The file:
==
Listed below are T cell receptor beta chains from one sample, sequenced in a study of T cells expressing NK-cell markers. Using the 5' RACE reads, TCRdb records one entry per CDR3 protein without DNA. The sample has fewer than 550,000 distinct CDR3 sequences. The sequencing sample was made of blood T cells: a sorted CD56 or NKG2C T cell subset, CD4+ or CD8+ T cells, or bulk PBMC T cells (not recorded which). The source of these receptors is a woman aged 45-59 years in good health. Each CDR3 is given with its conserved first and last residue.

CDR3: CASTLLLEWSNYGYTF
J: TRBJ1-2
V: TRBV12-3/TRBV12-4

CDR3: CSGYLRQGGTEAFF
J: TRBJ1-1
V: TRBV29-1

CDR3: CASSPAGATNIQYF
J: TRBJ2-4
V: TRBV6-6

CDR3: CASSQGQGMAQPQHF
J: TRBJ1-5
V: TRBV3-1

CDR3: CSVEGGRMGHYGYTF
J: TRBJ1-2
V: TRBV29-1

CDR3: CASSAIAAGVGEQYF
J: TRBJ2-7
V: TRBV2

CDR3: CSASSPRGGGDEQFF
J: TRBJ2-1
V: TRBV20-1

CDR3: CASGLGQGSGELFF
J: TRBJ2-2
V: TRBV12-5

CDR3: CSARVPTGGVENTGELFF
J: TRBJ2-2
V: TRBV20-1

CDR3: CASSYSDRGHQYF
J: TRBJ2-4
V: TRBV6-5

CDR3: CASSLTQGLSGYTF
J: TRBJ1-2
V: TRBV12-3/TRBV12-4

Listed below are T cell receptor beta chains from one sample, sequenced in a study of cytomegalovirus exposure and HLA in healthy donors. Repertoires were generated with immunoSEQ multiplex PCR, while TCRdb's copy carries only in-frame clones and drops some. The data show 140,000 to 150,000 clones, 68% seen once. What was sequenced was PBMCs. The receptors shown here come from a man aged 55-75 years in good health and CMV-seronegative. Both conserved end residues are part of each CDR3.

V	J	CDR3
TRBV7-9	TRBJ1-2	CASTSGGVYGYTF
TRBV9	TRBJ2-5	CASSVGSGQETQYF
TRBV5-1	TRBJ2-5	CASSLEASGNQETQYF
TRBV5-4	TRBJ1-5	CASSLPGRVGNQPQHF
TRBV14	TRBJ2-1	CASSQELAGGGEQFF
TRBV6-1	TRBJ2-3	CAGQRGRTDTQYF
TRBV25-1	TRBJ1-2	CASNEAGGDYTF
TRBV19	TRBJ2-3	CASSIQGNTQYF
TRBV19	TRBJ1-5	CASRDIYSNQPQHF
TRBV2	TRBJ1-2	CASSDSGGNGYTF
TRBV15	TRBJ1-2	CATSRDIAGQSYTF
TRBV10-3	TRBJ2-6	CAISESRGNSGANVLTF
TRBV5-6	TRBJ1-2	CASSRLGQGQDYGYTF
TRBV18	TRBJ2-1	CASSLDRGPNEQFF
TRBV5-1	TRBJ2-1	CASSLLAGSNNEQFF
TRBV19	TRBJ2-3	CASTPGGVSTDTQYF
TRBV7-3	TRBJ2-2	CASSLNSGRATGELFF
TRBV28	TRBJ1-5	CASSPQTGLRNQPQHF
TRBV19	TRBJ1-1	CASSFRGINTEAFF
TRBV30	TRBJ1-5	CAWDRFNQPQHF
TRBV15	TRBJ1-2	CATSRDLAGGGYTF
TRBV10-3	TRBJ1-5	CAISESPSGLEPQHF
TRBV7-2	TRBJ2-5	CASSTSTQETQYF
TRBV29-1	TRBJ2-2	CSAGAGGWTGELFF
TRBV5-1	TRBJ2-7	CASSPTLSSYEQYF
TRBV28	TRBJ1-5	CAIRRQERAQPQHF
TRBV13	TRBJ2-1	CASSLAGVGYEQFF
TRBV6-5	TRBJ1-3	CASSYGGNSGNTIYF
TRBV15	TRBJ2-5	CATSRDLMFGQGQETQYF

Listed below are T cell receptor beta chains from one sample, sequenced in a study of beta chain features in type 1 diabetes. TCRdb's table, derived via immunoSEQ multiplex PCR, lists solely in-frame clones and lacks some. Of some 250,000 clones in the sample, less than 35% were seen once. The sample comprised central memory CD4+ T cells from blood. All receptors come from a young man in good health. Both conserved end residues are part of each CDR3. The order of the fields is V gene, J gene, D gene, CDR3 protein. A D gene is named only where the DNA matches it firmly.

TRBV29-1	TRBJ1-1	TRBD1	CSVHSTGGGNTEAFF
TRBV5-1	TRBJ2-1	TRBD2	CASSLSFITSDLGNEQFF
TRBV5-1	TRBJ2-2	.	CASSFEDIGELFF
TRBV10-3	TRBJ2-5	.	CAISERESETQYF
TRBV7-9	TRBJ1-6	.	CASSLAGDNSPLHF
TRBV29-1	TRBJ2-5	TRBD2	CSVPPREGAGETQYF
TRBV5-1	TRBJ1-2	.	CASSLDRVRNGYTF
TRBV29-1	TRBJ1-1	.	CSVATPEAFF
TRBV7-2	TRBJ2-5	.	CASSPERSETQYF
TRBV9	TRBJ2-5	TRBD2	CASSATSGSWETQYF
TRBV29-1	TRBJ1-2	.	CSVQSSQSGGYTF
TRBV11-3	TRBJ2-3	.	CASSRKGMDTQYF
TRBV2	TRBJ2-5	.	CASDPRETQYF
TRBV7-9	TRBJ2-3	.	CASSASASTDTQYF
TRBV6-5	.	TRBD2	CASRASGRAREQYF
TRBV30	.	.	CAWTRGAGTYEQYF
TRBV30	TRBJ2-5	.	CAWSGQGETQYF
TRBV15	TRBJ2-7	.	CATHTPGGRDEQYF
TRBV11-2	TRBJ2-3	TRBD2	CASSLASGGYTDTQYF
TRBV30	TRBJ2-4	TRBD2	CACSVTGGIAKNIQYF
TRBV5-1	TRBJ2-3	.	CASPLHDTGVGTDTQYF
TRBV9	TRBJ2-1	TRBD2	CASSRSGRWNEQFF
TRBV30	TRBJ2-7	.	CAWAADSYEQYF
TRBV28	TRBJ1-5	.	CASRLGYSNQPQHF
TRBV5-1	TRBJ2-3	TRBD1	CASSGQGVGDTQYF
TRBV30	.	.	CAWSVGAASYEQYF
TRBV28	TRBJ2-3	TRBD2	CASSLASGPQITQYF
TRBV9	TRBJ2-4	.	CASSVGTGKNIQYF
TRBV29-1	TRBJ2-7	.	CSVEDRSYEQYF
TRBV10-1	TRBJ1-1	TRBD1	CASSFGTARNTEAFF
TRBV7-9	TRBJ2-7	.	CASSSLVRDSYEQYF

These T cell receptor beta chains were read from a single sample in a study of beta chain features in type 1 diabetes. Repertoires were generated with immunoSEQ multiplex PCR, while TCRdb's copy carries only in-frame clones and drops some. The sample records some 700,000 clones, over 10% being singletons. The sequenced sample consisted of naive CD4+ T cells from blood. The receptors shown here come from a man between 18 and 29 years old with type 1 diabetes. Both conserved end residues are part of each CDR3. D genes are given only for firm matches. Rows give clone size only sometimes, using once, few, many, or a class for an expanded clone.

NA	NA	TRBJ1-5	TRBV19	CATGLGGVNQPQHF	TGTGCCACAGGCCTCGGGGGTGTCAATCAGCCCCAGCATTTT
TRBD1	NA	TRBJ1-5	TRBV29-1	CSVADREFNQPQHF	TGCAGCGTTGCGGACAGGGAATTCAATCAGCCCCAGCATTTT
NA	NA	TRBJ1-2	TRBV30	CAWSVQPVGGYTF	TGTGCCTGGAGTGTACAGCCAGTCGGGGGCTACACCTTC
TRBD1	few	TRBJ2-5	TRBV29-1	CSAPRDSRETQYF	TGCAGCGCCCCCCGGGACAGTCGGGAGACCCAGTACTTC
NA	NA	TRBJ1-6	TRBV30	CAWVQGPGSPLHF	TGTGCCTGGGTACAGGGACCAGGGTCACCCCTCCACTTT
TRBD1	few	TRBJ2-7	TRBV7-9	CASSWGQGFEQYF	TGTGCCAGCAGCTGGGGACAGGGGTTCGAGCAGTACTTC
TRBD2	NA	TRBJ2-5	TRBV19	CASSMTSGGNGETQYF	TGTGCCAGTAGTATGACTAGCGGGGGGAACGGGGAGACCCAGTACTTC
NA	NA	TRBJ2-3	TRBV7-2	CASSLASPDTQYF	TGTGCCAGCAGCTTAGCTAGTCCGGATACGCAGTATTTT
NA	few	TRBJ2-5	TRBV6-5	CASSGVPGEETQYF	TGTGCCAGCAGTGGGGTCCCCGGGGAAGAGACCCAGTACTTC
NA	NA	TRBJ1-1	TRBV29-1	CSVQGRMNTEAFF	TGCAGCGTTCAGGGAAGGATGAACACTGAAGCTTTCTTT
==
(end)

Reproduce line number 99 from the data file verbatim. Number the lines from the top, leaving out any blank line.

NA	NA	TRBJ1-5	TRBV19	CATGLGGVNQPQHF	TGTGCCACAGGCCTCGGGGGTGTCAATCAGCCCCAGCATTTT